This sort of distillation is something woodcuts inevitably do to representational imagery. In my recent post featuring The Round Table of King Arthur, I referred to it as a game of whisper down the lane. We think something is being copied, but it is not. It is being transformed. A specific kind of subtle yet profound change happens with images sourced very directly from photographs, such as this one.

This transformation of visual information from photographs to woodcuts is something I'm particularly exploring with my new Naked Selfies series. At the start of it are people standing naked in front of a mirror, cell phone in hand, posing in a manner they feel best represents how they want to be seen. They snap a photo, and later I stumble across it while surfing the Internet. There is how I subjectively view it, which is different from the perhaps millions of others who have also seen it, and my perspective influences how I transfer it to a woodcut. Finally there is the print I made as it received by the audience. Perhaps some of them will be seen by the people who took the original photograph. If so, will they recognize themselves?

When compared side by side, Catlett's woodcut looks like Lange's photograph, but how much does the woman in Catlett's woodcut resemble the flesh and blood woman whose photograph was taken by Lange? Had she never seen the photograph, would she have recognized herself in the woodcut? Would her friends and family recognize her? I feel this transformation, this obliteration and re-creation is some of the power and purpose, yet also the deep sadness of woodcuts.

Tuesday, February 5, 2019

"Pigs In A Blanket" (Chinese New Year Exchange)

Happy Lunar New Year! This is my Year of the Pig 2019 card for the Baren Forum's Chinese New Year Exchange. It is dedicated to my child Bebe who is currently obsessed with pigs.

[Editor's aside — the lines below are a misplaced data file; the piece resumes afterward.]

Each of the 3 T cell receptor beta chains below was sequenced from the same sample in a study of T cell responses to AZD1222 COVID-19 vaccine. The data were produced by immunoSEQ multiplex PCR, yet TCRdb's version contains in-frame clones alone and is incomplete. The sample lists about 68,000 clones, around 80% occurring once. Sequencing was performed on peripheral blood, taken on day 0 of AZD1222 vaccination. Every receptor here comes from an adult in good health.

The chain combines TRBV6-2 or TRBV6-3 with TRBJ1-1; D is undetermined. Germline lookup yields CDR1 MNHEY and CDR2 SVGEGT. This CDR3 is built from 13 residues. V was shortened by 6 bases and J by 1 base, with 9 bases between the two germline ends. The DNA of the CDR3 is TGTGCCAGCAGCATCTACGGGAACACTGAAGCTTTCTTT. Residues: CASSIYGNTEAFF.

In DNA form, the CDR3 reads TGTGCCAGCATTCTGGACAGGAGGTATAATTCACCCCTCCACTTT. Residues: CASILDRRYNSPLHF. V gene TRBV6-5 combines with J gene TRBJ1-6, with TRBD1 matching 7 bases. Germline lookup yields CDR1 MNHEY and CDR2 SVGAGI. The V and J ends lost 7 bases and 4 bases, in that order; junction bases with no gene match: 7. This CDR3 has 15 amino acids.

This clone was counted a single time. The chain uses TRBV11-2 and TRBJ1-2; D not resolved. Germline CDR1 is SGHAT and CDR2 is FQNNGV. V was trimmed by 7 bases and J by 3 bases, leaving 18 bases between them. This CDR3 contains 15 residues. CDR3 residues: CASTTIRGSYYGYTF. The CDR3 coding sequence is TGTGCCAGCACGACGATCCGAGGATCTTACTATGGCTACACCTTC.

This is a 4" x 5" linocut printed with black Caligo safe wash relief ink, hand colored with Prismacolor markers and watercolor paint. I still have 7 more to hand-color, so they will be sent out a little late, but worth the color.

Monday, February 4, 2019

Year of the Dog Baren Exchange

Tomorrow will be the Lunar New Year. According to the Chinese zodiac, the year of the dog will have ended, and the year of the pig will begin.

Last year was the first year that I participated in the Baren Forum for Wood Block Printmaking's Chinese New Year card exchange. For that exchange, I made this little hand-colored print of Mary, the chiweenie that we had recently adopted. I received most of the cards from other participants around January-March of last year, though some came later, and it's been fun to have them trickle in. I recently received the last of my dog cards (all that I've received are shown in this post.) Thanks to all of the artists who made these cards, some quirky, some quiet and contemplative, some bold, and some surprising. I absolutely love this little collection.

I am participating in the Year of the Pig exchange, and tomorrow I will post about my print for it.

Saturday, February 2, 2019

"Groundhog Day 2019"

It's Groundhog Day again, and that means time for my annual Groundhog Day card. As is evident from the previous designs, I either get a little odd or a bit sentimental. This is the first year I added some color (hand color with Prismacolor markers) to the card, and I did so for what I think are obvious reasons.

Groundhog Day 2014 
Groundhog Day 2015 
(I skipped 2016)
Groundhog Day 2017
Groundhog Day 2018

I love making cards for this holiday because January is a quiet, contemplative month after the hustle and bustle of the holidays is over, and it's still too cold and dark to spend much time outside. I also love the silliness of the holiday. It's one of those low-pressure events that opens itself up for us to make what we want of it. I'm not sure what to expect from Groundhog Day. But I fear that if I and others make nothing of it, it will fade away from our collective cares.

Therefore, a heartfelt Happy Groundhog Day to all! *honk honk*